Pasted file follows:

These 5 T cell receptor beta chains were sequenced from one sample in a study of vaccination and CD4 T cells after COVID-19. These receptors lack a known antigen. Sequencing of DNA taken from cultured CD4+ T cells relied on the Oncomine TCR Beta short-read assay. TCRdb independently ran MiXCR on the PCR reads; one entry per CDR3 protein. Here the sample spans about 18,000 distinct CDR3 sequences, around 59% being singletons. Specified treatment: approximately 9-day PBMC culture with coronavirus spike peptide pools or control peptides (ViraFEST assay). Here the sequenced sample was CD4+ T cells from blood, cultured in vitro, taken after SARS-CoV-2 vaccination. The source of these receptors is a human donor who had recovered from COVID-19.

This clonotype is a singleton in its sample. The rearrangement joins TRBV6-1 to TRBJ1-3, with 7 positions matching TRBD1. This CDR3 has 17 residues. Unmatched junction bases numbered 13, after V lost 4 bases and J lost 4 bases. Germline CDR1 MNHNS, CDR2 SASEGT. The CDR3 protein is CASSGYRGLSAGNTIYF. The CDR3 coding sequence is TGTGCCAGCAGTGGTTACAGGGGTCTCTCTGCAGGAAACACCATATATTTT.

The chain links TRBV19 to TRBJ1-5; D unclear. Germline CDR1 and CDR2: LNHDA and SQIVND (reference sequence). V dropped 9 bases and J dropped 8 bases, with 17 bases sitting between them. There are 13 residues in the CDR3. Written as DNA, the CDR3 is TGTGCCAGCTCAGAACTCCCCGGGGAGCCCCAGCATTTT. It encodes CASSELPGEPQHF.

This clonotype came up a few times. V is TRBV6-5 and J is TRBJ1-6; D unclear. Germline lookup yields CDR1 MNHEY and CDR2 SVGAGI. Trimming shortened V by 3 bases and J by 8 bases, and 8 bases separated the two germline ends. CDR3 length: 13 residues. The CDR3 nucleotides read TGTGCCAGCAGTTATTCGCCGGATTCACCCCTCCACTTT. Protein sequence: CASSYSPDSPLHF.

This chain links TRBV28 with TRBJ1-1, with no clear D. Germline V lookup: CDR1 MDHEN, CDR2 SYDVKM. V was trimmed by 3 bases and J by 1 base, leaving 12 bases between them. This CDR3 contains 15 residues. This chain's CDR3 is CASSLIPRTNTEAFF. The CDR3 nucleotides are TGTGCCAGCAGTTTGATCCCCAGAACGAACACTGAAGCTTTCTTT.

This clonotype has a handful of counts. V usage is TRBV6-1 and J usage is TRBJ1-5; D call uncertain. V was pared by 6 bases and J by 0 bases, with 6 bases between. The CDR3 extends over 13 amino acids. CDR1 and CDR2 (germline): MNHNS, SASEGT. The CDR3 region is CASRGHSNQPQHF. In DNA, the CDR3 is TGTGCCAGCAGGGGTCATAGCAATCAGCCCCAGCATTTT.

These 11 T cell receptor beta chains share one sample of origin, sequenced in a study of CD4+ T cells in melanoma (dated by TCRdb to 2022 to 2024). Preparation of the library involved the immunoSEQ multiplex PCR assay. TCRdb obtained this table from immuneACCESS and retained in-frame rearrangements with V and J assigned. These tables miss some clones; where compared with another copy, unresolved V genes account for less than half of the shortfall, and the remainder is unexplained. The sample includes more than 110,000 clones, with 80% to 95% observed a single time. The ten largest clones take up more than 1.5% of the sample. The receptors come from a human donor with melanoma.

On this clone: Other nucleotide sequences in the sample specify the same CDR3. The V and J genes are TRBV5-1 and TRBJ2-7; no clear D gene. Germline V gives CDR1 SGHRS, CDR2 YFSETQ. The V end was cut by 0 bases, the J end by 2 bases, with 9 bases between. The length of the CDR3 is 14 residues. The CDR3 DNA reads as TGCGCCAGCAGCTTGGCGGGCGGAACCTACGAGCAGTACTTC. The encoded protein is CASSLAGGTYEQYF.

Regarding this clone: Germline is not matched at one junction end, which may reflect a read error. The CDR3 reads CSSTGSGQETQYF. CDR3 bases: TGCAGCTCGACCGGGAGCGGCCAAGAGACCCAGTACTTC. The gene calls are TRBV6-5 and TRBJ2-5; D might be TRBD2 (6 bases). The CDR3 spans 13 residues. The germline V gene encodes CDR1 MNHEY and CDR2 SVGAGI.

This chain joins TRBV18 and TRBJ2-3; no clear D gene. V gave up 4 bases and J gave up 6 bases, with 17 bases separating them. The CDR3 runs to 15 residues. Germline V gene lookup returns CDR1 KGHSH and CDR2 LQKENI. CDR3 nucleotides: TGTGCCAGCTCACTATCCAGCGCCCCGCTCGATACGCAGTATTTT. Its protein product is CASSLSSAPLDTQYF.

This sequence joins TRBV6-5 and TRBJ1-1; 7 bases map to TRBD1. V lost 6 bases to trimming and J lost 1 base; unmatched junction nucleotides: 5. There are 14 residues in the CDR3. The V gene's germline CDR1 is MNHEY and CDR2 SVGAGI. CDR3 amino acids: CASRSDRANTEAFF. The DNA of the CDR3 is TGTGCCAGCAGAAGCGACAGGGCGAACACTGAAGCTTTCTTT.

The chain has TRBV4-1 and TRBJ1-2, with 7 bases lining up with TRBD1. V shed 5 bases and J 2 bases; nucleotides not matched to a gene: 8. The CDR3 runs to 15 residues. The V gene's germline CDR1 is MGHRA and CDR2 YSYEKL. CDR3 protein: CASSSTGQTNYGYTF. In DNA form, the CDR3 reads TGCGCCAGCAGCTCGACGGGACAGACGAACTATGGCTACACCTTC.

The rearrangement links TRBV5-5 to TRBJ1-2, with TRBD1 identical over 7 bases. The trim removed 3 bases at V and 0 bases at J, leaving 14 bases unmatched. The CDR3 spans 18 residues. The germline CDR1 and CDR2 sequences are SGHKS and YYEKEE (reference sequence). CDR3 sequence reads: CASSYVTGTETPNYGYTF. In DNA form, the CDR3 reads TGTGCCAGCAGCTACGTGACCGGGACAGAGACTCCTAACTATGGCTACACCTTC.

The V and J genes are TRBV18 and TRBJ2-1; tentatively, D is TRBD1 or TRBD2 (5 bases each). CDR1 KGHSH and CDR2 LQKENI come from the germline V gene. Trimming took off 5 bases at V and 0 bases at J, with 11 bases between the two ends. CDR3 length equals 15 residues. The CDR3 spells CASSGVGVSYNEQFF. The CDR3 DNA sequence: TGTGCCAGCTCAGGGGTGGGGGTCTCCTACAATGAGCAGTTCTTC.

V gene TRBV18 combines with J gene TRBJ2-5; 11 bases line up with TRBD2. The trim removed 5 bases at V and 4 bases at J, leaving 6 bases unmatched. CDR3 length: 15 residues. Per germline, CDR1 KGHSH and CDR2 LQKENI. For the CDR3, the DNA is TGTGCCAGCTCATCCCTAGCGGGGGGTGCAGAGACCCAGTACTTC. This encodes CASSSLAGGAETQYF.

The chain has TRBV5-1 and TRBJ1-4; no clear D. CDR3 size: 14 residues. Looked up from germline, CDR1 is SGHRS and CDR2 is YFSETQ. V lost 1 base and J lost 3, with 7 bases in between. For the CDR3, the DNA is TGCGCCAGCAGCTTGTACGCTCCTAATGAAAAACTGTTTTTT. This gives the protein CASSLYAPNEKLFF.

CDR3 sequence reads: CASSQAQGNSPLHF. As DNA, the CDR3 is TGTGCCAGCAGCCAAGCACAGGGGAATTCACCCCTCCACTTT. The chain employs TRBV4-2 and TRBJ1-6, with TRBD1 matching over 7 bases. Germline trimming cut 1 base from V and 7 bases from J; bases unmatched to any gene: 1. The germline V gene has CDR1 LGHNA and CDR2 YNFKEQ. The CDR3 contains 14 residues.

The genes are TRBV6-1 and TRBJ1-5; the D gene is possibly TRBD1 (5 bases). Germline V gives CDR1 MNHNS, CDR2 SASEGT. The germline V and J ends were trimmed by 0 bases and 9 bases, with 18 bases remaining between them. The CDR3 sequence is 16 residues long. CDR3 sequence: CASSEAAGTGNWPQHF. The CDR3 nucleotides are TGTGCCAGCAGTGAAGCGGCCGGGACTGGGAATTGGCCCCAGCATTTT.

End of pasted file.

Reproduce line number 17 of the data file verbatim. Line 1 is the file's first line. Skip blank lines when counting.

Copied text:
CDR3 sequence reads: CASSQAQGNSPLHF. As DNA, the CDR3 is TGTGCCAGCAGCCAAGCACAGGGGAATTCACCCCTCCACTTT. The chain employs TRBV4-2 and TRBJ1-6, with TRBD1 matching over 7 bases. Germline trimming cut 1 base from V and 7 bases from J; bases unmatched to any gene: 1. The germline V gene has CDR1 LGHNA and CDR2 YNFKEQ. The CDR3 contains 14 residues.